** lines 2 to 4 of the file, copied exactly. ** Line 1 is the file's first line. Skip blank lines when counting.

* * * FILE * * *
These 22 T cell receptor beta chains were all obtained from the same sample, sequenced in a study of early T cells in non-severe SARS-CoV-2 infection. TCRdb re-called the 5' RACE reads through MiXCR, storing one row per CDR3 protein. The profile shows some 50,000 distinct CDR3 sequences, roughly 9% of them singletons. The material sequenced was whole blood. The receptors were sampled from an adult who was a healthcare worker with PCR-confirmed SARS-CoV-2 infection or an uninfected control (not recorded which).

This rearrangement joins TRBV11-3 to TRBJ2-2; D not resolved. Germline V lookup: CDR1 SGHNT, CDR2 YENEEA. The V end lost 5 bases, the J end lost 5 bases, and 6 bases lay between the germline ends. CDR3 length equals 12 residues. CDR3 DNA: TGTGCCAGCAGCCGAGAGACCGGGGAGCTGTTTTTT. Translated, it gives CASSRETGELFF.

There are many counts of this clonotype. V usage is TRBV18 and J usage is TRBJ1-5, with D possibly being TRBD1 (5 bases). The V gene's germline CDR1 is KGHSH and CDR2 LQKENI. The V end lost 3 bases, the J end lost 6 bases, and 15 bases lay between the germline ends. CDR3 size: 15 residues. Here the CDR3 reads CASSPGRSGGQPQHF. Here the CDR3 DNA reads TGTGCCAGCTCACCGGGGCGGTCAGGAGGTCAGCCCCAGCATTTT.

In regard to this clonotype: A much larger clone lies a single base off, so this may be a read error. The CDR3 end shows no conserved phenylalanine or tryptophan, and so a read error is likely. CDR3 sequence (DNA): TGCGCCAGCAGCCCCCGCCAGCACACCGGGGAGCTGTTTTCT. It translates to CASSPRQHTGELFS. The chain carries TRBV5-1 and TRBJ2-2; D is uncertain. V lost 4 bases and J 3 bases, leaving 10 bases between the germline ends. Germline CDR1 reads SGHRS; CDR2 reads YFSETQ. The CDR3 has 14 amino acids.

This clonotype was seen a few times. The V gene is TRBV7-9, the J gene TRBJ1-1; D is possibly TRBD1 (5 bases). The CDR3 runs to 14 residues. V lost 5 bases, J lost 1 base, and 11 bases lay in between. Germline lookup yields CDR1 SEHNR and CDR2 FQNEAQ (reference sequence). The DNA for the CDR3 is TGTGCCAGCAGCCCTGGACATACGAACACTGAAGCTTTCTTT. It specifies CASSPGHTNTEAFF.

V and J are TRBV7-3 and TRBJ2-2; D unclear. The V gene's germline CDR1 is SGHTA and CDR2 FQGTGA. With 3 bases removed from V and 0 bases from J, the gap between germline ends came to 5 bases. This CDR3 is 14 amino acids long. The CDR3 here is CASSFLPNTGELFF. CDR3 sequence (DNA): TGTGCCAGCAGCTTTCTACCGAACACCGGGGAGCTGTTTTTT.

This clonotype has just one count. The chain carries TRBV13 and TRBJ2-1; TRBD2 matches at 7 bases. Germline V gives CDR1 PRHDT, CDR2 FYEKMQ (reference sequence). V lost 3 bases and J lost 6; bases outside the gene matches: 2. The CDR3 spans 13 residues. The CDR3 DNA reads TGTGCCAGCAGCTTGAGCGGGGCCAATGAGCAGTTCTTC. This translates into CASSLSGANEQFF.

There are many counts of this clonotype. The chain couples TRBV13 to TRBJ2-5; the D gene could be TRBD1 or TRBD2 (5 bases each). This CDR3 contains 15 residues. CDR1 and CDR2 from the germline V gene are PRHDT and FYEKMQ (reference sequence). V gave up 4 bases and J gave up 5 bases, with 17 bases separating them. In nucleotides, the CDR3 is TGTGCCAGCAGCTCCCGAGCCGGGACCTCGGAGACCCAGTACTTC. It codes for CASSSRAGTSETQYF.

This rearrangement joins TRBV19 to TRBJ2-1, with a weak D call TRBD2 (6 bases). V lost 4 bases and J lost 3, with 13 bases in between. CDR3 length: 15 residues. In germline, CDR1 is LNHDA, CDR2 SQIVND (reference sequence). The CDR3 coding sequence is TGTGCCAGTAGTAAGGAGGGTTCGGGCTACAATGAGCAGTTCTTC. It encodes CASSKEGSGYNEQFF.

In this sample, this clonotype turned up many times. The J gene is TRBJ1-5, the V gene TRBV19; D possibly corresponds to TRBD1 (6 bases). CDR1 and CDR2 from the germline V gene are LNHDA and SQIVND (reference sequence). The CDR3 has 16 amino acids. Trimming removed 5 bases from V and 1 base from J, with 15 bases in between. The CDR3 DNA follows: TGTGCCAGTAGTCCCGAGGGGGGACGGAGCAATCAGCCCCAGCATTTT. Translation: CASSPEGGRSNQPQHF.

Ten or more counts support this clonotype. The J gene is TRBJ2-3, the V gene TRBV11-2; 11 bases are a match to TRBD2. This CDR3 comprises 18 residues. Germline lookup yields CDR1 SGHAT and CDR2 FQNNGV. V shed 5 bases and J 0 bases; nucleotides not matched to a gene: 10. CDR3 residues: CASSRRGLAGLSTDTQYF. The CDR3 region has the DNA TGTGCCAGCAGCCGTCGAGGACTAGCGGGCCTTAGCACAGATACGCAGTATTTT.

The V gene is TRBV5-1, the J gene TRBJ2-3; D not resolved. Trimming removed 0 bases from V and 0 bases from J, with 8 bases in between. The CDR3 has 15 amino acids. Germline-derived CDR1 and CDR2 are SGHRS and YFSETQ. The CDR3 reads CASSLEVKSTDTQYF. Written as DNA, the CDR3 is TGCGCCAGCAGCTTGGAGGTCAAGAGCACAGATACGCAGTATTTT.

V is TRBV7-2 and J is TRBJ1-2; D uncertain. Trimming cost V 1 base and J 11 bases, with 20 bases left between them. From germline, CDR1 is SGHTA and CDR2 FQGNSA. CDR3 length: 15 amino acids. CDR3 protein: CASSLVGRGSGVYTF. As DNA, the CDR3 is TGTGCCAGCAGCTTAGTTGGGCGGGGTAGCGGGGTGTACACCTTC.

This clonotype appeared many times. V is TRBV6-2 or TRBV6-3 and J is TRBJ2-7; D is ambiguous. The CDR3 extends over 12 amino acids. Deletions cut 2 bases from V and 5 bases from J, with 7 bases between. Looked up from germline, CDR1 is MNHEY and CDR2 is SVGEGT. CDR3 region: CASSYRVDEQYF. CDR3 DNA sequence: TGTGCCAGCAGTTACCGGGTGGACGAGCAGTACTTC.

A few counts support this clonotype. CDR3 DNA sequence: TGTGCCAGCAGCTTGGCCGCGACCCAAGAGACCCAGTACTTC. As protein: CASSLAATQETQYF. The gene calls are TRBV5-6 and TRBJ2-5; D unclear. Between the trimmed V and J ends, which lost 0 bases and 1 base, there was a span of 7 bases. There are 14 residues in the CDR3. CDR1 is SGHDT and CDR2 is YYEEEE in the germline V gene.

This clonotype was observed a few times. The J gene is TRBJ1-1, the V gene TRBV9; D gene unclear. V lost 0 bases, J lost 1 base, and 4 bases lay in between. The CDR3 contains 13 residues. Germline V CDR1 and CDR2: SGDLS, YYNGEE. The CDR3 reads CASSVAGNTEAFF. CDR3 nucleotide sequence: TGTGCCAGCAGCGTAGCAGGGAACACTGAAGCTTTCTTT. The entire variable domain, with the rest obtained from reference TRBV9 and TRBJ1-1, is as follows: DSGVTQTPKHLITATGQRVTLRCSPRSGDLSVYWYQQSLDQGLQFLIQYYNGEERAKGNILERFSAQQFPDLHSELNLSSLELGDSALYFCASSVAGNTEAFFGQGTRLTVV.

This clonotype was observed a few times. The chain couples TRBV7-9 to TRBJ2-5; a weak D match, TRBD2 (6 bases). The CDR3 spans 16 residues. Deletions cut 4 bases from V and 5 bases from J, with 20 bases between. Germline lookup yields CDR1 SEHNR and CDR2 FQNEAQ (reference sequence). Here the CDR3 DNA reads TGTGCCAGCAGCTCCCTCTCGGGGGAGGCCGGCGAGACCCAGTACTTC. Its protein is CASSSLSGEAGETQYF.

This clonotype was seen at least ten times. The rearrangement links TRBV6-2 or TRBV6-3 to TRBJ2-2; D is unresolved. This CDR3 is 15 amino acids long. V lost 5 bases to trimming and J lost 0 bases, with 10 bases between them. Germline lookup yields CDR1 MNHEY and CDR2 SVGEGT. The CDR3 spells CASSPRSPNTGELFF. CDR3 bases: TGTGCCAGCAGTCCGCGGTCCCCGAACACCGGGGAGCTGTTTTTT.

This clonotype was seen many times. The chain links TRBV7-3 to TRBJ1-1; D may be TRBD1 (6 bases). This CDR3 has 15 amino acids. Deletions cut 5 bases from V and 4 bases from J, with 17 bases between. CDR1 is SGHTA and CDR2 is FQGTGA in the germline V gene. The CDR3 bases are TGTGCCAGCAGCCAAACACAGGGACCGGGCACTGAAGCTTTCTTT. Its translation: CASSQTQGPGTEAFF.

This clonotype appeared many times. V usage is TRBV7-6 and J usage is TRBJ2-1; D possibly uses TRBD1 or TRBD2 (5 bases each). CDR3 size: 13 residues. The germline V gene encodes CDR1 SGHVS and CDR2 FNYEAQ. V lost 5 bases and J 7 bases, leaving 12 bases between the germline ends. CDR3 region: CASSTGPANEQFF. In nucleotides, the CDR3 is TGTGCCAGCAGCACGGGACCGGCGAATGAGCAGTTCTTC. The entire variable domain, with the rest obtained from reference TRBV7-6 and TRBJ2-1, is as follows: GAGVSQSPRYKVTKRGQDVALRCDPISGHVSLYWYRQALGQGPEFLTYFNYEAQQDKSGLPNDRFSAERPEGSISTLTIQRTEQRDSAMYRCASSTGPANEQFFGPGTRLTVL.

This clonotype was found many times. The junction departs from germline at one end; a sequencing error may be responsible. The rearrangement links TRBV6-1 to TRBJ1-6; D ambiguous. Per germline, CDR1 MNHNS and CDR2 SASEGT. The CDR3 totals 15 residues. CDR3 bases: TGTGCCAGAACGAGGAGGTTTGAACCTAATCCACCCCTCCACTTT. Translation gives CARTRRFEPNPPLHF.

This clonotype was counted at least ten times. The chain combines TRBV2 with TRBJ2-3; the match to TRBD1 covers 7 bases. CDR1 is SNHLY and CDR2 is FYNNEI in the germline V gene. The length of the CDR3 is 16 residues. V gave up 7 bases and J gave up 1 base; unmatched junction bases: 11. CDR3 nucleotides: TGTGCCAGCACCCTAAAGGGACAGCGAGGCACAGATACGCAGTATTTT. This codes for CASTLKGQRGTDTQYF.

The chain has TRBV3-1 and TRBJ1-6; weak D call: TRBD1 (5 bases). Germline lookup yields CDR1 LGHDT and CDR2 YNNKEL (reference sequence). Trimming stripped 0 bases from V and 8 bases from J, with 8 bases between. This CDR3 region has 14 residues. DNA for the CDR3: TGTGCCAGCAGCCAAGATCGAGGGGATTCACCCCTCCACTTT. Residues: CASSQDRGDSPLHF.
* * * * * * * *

This rearrangement joins TRBV11-3 to TRBJ2-2; D not resolved. Germline V lookup: CDR1 SGHNT, CDR2 YENEEA. The V end lost 5 bases, the J end lost 5 bases, and 6 bases lay between the germline ends. CDR3 length equals 12 residues. CDR3 DNA: TGTGCCAGCAGCCGAGAGACCGGGGAGCTGTTTTTT. Translated, it gives CASSRETGELFF.

There are many counts of this clonotype. V usage is TRBV18 and J usage is TRBJ1-5, with D possibly being TRBD1 (5 bases). The V gene's germline CDR1 is KGHSH and CDR2 LQKENI. The V end lost 3 bases, the J end lost 6 bases, and 15 bases lay between the germline ends. CDR3 size: 15 residues. Here the CDR3 reads CASSPGRSGGQPQHF. Here the CDR3 DNA reads TGTGCCAGCTCACCGGGGCGGTCAGGAGGTCAGCCCCAGCATTTT.

In regard to this clonotype: A much larger clone lies a single base off, so this may be a read error. The CDR3 end shows no conserved phenylalanine or tryptophan, and so a read error is likely. CDR3 sequence (DNA): TGCGCCAGCAGCCCCCGCCAGCACACCGGGGAGCTGTTTTCT. It translates to CASSPRQHTGELFS. The chain carries TRBV5-1 and TRBJ2-2; D is uncertain. V lost 4 bases and J 3 bases, leaving 10 bases between the germline ends. Germline CDR1 reads SGHRS; CDR2 reads YFSETQ. The CDR3 has 14 amino acids.